We all know real audiophiles are spending tens of thousands of dollars on hand-made tube amps, investing many hours re-biasing their systems, and straining their ears and frequency meters with the dulcet tones of pink and while noise generators to balance their rooms. (Oh, and let’s not forget cleaning vinyl—lots and lots of vinyl!) But the digital audio revolution hasn’t gone un-noticed by this crowd, and the lure of digital media players like Apple’s iPod is strong. The problem, of course, is that when you connect an iPod to your pristine home system…you’re listening to digitally compressed music converted to audio by the iPods better-than-most-but-still-sub-par consumer digital converters. Wouldn’t it be great if iPods had a true digital output, so you could pump that delicious portable digital audio (stored in a lossless format, of course!) through your Manley, Apogee, TNT, or other audiophile-quality converters?
MSB Tech is here to make those audiophile dreams come true by way of its iLink, a combination of after-market iPod modification and iPod docking station which offers audiophiles true digital output for use on their kick-ass systems. MSB Tech modifies stock iPods to enable digital audio to be sent to the iLink dock, which can then output the music to a music system via Toslink optical, RCA coax, or XLR AES/EBU, effectively making the iPod a high-end digital audio source on a level with a good-quality CD player. (Of course, you’ll want to store iPod audio using uncompressed, lossless formats, not MP3 or AAC.) The iLink dock charges the iPod, and includes an RF transmitter which enables the iPod to be moved around the listening room while maintaining pristine audio quality.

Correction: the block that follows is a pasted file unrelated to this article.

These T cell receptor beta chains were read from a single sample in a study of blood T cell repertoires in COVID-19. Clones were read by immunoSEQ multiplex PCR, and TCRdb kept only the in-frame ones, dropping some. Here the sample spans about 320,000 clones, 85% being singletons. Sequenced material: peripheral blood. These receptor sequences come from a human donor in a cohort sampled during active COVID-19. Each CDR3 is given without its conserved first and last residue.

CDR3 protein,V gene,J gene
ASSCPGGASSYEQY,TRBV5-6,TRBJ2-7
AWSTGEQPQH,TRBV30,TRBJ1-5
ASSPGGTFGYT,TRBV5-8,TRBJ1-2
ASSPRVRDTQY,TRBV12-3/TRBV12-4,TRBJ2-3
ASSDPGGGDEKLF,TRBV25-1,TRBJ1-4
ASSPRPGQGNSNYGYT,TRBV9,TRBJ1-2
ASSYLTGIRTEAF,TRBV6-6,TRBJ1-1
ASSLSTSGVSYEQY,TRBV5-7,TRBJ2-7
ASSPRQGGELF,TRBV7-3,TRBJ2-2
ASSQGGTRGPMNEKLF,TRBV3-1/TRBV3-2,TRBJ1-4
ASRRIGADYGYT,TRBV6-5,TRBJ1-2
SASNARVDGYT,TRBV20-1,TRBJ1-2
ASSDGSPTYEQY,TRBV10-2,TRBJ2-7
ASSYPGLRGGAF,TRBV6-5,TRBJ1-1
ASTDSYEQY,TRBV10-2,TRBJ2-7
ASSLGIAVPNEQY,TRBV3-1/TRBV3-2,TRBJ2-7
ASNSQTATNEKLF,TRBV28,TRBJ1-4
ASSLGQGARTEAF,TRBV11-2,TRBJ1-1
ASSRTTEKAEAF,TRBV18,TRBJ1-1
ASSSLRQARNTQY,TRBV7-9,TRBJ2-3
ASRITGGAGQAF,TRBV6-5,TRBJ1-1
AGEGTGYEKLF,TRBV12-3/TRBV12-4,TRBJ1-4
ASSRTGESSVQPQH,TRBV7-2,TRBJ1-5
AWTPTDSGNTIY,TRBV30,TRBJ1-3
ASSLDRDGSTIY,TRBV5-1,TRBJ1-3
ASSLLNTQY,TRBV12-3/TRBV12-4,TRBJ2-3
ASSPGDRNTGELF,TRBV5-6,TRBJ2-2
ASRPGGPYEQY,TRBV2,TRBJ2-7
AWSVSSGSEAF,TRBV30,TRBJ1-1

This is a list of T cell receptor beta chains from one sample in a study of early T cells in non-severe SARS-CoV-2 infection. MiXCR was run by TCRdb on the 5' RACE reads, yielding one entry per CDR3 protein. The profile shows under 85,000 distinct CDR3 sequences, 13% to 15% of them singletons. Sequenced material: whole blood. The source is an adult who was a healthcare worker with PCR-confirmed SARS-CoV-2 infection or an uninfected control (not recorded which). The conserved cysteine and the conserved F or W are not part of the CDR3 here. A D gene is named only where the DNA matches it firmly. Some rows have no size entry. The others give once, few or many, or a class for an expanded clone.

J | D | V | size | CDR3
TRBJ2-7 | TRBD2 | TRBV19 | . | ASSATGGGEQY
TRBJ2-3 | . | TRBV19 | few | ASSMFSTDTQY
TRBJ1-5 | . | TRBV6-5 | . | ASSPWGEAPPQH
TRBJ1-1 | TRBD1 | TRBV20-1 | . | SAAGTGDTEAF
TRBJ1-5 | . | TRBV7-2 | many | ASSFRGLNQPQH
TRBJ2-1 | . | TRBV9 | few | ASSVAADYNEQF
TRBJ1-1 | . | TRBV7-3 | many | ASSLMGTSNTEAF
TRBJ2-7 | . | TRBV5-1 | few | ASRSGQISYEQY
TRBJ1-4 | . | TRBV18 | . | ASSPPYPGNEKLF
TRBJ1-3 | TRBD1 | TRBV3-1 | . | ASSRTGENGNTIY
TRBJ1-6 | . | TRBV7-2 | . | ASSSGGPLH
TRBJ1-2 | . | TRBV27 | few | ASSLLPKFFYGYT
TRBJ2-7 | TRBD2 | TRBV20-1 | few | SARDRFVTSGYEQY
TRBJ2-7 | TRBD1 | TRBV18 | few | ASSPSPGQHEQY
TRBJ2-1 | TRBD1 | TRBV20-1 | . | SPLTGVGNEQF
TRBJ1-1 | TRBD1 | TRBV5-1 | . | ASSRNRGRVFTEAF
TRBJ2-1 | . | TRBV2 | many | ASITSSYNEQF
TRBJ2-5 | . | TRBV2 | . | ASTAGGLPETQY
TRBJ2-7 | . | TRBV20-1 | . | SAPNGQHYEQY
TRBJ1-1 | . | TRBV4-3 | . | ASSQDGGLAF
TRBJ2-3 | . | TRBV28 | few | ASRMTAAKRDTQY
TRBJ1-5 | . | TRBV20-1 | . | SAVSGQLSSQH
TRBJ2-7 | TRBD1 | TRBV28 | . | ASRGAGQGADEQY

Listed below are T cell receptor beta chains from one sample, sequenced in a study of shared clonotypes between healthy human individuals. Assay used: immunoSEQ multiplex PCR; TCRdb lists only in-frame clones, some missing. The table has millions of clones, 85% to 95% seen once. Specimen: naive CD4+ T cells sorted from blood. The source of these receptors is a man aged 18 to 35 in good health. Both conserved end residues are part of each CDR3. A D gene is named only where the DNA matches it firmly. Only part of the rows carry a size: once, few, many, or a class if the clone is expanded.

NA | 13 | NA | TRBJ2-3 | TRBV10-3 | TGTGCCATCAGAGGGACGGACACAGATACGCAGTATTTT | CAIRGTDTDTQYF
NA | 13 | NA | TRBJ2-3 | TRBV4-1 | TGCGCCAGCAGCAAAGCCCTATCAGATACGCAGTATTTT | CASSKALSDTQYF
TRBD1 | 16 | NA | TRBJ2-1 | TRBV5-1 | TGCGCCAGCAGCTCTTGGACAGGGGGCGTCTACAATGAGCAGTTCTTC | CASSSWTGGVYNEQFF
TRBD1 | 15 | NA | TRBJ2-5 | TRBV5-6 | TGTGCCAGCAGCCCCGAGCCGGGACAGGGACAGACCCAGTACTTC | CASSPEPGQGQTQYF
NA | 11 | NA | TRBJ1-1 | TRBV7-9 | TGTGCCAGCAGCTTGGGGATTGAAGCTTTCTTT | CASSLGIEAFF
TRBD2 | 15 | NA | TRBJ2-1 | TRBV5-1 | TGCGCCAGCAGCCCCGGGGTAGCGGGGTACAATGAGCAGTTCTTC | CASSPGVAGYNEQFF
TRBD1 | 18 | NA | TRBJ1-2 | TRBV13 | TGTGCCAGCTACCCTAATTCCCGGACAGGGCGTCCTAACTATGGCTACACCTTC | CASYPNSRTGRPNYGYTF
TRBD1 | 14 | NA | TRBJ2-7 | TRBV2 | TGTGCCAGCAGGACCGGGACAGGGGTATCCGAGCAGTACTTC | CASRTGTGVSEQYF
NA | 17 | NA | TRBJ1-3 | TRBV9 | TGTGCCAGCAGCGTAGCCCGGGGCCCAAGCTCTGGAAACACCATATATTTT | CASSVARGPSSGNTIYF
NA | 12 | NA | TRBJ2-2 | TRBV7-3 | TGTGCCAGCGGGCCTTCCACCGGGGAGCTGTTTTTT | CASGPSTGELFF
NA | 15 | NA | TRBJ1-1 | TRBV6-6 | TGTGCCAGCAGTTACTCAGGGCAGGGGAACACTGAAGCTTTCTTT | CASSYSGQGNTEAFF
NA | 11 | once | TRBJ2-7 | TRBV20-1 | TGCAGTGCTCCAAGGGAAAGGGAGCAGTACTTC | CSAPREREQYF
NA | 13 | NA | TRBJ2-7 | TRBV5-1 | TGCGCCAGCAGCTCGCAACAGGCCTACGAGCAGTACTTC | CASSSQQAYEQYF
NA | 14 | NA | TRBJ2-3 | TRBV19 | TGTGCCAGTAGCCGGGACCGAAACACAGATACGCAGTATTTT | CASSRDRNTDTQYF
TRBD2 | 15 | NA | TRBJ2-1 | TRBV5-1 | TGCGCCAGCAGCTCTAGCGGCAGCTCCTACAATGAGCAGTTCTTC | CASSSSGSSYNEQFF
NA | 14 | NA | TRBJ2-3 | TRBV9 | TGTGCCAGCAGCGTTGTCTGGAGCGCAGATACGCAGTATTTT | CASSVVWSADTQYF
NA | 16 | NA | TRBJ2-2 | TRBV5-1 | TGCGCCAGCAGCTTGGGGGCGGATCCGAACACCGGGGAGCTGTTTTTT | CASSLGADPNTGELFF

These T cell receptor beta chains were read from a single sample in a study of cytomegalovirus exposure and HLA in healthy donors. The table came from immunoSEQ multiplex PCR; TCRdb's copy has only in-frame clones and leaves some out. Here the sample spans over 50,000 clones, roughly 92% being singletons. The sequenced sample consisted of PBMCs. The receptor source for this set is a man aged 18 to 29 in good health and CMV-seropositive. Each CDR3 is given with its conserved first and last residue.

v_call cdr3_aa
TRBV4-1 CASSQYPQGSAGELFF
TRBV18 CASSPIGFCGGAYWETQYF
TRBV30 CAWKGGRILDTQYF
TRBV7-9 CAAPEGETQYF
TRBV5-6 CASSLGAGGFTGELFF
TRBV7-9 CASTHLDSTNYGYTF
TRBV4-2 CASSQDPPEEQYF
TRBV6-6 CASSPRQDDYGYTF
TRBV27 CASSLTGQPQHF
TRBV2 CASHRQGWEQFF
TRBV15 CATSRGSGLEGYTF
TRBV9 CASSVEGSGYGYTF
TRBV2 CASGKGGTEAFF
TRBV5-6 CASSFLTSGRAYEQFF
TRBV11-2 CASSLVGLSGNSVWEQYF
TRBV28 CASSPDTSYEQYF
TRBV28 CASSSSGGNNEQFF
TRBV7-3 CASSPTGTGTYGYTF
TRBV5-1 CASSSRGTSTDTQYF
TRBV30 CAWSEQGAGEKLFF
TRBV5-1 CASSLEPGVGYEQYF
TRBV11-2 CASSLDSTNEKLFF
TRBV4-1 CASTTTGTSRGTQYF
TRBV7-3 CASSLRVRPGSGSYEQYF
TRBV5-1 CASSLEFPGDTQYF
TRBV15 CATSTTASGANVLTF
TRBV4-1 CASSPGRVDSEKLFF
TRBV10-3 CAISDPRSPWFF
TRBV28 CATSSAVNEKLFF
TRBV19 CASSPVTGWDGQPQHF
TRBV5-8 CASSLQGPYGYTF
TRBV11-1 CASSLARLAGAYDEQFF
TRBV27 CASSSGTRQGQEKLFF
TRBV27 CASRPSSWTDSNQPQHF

If you think storing uncompressed audio eats your iPod’s storage capacity…well, it does, but the numbers are still impressive. A 30 GB iPod can store about 75 CDs of uncompressed audio (about 90 hours); an 80 GB iPod can store about 200 CDs, or 240 hours of audio.
MSBTech will be happy to perform the conversion on your iPod, or you can order a new, pre-modified iPod from them. But it won’t come cheap: the iLink with iPod Upgrade runs $1,995, while the iLink with upgraded iPods run $2,249 and $2,349 for 30 and 80 GB models—but you have your choice of black or white. The iPod upgrade itself is $199, with additional upgrades only $99 apiece. But it’s a bargain at any price…especially since you’re tearing out all those walnut and teak cabinets for more transparent surfaces anyway, right?